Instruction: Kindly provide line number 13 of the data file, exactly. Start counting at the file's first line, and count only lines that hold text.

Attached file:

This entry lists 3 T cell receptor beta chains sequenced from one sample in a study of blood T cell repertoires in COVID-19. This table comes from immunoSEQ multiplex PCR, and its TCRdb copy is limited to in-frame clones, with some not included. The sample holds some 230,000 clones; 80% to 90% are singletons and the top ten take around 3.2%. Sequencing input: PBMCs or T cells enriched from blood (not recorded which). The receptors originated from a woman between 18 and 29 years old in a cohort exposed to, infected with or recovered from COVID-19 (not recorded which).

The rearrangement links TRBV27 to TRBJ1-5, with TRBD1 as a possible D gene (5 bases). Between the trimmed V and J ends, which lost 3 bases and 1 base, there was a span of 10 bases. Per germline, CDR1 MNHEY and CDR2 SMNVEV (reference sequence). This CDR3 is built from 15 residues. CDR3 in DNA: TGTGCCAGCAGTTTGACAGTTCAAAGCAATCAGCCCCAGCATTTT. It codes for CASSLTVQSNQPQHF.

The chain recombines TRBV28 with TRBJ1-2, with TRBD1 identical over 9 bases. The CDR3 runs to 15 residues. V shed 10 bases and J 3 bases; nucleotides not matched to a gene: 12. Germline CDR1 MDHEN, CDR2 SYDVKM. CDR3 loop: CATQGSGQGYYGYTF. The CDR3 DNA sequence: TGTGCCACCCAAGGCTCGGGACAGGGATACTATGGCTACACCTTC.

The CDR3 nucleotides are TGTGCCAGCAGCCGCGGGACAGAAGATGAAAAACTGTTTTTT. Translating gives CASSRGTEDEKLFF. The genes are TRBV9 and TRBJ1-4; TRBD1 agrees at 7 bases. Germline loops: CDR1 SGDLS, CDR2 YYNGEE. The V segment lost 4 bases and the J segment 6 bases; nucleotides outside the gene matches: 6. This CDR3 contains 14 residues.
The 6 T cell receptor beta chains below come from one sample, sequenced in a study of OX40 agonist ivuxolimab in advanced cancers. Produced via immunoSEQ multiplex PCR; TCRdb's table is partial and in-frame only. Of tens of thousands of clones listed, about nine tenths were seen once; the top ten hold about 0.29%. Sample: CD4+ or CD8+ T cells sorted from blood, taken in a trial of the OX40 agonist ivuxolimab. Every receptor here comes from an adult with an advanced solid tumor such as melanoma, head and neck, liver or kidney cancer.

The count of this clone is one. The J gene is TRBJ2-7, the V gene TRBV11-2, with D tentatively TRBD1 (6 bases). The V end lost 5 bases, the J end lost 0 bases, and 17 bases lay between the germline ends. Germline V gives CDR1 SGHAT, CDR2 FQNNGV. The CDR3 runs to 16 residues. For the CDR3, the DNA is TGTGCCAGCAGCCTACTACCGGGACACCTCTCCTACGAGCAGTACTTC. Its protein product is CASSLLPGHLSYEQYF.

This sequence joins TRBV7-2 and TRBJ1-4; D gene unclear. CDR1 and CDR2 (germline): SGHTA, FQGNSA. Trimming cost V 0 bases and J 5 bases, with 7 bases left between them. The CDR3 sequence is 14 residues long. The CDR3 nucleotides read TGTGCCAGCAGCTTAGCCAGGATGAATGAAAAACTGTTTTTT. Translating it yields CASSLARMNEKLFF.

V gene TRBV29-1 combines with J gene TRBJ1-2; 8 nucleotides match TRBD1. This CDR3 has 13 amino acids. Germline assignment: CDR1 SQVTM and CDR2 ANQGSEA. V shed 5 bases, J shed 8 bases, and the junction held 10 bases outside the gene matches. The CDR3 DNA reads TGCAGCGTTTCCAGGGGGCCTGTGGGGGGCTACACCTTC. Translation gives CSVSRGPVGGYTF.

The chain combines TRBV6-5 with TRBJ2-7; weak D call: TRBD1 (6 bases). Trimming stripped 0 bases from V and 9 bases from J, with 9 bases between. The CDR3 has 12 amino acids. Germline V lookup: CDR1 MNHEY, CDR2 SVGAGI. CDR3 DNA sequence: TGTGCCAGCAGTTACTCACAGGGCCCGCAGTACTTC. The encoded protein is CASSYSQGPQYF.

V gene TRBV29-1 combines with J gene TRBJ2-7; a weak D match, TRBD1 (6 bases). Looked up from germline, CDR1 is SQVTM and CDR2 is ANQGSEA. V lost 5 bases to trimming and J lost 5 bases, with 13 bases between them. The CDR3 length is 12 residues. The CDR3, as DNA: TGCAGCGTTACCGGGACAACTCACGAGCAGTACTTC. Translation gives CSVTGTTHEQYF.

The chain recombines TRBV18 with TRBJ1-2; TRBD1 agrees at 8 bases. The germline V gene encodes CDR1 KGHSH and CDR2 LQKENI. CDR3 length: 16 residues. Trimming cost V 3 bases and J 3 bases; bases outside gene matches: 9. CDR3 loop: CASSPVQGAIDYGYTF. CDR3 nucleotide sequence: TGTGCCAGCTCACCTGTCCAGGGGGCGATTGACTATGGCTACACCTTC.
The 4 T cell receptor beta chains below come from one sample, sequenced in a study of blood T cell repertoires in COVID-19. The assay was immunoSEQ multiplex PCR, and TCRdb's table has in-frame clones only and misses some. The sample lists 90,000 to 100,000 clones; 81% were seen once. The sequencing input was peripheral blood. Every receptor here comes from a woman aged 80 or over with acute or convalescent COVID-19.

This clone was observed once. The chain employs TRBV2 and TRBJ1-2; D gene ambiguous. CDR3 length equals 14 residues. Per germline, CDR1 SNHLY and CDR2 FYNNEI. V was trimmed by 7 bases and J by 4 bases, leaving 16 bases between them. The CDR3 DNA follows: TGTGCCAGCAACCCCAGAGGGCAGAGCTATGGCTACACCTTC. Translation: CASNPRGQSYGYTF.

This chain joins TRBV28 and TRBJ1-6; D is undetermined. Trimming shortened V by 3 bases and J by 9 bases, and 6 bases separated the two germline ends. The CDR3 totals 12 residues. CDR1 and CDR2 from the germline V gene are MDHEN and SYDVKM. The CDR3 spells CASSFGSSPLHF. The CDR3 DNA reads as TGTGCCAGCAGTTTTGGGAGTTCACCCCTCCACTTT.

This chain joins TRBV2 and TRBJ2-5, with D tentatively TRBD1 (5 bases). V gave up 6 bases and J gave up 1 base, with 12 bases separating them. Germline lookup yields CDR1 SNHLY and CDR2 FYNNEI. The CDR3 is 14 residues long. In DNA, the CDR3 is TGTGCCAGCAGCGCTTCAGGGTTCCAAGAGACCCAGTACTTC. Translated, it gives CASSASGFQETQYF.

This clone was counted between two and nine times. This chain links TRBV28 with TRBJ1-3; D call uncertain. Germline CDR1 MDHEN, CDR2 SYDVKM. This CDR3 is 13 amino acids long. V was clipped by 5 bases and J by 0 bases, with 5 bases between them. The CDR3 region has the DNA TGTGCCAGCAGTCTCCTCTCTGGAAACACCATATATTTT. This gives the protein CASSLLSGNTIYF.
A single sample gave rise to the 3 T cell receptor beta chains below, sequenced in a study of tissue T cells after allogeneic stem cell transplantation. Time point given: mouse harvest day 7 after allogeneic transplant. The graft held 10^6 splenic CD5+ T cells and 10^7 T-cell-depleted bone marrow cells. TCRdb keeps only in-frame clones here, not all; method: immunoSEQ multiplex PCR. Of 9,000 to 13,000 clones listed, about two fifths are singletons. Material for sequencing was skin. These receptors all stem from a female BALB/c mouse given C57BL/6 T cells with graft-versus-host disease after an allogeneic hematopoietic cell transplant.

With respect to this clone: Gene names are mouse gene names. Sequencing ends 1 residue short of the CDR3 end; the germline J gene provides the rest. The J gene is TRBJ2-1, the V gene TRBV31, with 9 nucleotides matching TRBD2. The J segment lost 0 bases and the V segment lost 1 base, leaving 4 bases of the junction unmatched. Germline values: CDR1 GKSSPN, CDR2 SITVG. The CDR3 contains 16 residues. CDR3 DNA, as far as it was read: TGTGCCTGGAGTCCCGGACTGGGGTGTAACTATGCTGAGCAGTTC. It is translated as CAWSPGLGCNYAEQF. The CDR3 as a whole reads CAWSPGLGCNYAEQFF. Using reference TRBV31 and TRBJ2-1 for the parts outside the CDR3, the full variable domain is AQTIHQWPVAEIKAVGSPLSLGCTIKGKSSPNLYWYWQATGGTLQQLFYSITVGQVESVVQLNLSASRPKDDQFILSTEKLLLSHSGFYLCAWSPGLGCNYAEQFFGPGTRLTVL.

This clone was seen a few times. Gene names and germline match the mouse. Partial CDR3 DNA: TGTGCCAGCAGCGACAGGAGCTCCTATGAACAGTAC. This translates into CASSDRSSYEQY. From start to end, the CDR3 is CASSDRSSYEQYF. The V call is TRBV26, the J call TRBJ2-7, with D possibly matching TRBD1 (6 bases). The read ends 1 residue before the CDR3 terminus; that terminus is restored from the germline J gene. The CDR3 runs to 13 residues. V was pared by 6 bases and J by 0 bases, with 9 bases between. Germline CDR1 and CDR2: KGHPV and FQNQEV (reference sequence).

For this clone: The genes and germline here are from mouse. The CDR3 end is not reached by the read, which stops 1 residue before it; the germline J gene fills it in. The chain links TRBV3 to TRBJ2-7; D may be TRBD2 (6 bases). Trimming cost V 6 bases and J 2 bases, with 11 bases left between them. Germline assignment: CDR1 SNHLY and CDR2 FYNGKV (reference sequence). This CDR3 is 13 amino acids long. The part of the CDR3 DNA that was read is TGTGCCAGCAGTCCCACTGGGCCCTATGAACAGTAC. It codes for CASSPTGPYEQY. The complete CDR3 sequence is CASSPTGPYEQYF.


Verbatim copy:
This clone was observed once. The chain employs TRBV2 and TRBJ1-2; D gene ambiguous. CDR3 length equals 14 residues. Per germline, CDR1 SNHLY and CDR2 FYNNEI. V was trimmed by 7 bases and J by 4 bases, leaving 16 bases between them. The CDR3 DNA follows: TGTGCCAGCAACCCCAGAGGGCAGAGCTATGGCTACACCTTC. Translation: CASNPRGQSYGYTF.